Increase sales by engaging your stakeholders

April 24, 2014

Stakeholder Compass

Running an organization is all about making informed decisions and working with different groups of people. Have you ever looked around you? You are talking to clients, prospects, partner organizations, vendors, investors and people referring others to you. Maybe you manage employees and volunteers.

These groups of people are called stakeholders for the simple reason you have a stake in having a relationship with them. Ask for information, share facts and feelings, they result in informed decisions that act as your business compass.

Stakeholders in your business

Let me give you a couple of examples of what this means in your daily life:

  • Sharing your services regularly at networking meetings translates into having others refer potential clients to you
  • Negotiating a contract with your preferred vendor is based on market research and perhaps on your former experience with them
  • Sending a prospect a customized proposal based on the needs assessment you undertook

Now you know the importance of your stakeholders, I bet you want to manage them accordingly. (I know I do!) Managing these different groups is a process, and often done informally. Increase your strategic focus and align your stakeholder processes with your long-term plan.

A 4-step stakeholder analysis

The following 4-step exercise is easy and helps you to positively influence your stakeholders and increase your sales.

Step 1. Identify your stakeholders

Simply make note of what groups of people you are talking to and doing business with. Make sure to capture what the purpose is of your connection.

Step 2. Analyze your stakeholders

Note down what your stakeholders needs and concerns are along with their influence on your organization is (high or low). The best way to figure this out is to simply ask them.

Step 3. Create a simple visual

Keep track of everything you learned about your stakeholders. For some, a stakeholder matrix in Excel is perfect; others prefer to see a grid or a circle showing the impact. Here is are two basic examples to get you started.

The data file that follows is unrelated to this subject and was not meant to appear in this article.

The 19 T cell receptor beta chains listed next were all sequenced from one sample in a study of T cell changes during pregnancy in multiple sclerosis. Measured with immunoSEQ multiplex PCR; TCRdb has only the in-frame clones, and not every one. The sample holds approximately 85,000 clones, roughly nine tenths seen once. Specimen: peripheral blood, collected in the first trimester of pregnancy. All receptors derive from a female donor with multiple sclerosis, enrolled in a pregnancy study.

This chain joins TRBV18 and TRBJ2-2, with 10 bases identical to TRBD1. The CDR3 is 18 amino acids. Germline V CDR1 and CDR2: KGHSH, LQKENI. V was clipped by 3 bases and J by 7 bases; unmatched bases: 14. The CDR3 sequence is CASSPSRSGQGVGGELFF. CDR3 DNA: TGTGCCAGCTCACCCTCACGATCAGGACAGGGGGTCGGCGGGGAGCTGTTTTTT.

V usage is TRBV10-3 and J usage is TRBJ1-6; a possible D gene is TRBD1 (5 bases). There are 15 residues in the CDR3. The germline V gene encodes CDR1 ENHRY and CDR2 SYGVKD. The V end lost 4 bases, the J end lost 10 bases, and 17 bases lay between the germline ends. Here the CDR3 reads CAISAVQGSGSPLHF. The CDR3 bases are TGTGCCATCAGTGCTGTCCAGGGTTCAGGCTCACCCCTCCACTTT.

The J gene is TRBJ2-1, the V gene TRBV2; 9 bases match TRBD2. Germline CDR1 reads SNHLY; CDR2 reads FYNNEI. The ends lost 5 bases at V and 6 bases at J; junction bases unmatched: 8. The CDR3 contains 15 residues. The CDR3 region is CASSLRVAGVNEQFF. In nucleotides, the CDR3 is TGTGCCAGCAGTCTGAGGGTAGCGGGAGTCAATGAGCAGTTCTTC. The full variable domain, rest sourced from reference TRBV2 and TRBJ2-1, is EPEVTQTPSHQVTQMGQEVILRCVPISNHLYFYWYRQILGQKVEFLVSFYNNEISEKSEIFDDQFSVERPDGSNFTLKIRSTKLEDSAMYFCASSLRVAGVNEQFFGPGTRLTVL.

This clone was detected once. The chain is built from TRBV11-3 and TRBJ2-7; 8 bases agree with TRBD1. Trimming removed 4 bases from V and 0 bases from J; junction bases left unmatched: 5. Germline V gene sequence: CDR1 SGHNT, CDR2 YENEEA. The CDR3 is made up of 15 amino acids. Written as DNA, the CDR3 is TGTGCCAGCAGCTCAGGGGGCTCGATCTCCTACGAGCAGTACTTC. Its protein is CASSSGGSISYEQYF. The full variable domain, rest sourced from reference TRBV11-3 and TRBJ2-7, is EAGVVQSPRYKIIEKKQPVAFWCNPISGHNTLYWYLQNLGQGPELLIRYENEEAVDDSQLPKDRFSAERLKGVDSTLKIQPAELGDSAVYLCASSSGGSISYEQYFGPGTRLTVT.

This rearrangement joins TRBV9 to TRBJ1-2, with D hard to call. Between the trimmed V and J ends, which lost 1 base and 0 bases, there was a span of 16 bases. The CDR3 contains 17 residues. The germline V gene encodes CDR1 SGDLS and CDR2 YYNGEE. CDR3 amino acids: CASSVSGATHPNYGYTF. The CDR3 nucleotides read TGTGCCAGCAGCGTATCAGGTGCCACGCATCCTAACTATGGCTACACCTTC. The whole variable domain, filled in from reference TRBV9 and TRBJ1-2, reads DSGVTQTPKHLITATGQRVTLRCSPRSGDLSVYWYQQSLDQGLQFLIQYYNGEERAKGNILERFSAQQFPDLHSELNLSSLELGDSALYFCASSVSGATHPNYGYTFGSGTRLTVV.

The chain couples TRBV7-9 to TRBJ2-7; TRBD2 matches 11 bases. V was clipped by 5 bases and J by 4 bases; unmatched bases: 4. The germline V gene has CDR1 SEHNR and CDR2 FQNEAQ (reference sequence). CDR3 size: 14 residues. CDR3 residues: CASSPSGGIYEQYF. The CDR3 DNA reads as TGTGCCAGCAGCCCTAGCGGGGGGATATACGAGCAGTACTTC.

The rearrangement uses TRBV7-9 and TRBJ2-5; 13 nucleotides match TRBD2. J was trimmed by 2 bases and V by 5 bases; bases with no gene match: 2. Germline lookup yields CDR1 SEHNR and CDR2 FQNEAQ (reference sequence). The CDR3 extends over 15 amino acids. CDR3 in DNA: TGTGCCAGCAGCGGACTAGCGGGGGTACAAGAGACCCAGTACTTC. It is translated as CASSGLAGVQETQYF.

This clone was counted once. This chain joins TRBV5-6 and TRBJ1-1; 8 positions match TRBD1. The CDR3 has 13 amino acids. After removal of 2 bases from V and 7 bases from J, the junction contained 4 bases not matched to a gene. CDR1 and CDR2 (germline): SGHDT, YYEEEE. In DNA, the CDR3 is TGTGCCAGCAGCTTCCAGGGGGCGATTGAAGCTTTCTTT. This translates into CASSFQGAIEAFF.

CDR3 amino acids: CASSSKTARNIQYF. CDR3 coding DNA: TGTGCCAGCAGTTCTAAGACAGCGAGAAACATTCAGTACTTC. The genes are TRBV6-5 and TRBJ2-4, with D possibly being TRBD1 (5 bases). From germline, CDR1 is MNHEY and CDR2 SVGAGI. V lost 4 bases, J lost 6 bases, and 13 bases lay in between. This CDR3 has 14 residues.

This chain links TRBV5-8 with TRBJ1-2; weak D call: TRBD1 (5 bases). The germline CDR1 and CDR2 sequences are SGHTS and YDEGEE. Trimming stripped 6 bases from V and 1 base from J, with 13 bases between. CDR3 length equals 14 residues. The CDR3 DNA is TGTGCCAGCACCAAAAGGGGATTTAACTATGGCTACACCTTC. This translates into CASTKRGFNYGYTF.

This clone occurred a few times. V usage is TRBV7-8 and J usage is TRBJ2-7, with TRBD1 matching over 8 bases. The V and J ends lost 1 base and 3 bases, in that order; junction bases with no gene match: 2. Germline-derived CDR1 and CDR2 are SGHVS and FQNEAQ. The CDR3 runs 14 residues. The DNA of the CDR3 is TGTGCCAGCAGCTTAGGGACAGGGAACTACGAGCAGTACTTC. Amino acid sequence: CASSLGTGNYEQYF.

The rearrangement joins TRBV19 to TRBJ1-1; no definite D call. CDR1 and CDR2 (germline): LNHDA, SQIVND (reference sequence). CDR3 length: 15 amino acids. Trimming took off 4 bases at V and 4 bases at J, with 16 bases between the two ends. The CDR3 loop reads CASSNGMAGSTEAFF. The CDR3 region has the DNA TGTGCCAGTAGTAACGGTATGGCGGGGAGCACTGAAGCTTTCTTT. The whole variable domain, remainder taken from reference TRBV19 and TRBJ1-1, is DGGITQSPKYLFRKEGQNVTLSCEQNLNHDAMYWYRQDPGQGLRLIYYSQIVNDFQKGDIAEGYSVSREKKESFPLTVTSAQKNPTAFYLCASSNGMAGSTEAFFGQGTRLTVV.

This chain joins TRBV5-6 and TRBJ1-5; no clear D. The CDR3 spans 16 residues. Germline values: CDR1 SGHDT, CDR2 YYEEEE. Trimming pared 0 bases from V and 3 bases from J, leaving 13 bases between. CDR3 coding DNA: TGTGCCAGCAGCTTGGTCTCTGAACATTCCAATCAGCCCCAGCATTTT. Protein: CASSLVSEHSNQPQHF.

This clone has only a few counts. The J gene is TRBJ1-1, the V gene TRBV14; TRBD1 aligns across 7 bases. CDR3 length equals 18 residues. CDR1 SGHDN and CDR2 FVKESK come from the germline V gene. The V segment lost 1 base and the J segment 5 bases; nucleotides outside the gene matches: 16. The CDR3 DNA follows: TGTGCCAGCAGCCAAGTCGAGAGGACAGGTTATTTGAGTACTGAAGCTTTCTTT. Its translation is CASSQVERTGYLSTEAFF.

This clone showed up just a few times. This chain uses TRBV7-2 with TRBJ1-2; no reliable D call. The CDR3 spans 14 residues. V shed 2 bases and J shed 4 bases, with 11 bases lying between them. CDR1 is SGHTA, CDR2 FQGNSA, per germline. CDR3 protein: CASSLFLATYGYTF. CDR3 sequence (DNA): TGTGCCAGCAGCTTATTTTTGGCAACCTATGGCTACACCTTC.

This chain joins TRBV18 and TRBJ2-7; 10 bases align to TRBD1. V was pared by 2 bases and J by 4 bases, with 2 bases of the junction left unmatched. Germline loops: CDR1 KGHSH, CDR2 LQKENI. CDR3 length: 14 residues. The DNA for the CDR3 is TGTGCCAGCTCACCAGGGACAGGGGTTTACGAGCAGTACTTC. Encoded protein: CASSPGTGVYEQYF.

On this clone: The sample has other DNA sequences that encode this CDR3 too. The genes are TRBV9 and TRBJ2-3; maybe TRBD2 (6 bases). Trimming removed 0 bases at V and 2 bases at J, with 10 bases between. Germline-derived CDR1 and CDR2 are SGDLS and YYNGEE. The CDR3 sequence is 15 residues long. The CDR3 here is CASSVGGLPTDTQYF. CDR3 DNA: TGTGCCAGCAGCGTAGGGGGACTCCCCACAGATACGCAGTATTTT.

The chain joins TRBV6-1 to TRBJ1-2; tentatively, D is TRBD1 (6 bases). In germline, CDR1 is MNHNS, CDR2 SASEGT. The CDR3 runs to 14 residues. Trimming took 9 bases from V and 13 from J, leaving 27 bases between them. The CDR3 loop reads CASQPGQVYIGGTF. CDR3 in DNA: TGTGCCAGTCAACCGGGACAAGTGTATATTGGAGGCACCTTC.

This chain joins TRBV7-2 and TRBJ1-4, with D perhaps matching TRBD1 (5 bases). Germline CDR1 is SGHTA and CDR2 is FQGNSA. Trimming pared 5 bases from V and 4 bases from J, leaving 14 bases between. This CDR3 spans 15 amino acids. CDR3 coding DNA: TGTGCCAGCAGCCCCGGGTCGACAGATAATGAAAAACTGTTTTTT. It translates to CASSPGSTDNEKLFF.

Stakeholder matrixStakeholder grid

Step 4. Engage stakeholders

Find out how your stakeholders want to know about exciting opportunities, new projects and more. Ask them a few more questions because people are often open and flattered you want their input.

  • What information do they want to hear about? Examples are workshops, networking events, promotions, community events, job opportunities, etc.
  • What communication channel is their preferred choice? Examples are social media, newsletter, blogs, emails, phone, FAQ section, invitations, etc.
  • How often are they interested in hearing from you? Examples are daily, weekly, monthly, bi-annual, etc.

Understand and engage your stakeholders

Marketing: With all this information gathered, you can now put the data to work and improve sales through a targeted marketing strategy that includes regular communication with relevant updates, promotions and possibly new services.

Partnering: You can also consider partnering with other businesses [link:] to improve value to your customers or to increase your reach. I advise you to create a separate stakeholder matrix or grid specifically for such a project as it is intense, long-term and has a big impact on your business.

Giving: People care about their community, just like you do. Share with stakeholders why you care, how you support your community and showcase the charity’s work. Customers and other stakeholders will be thrilled with your integrity. And that can have more impact than your amazing product or service!


Lisette Andreyko

Lisette is the founder of Kaleidoscope and is passionate about start-up leadership, personal growth and women in business (and psst.. about tea!). She enjoys connecting with small businesses through her network. You can find her on LinkedIn.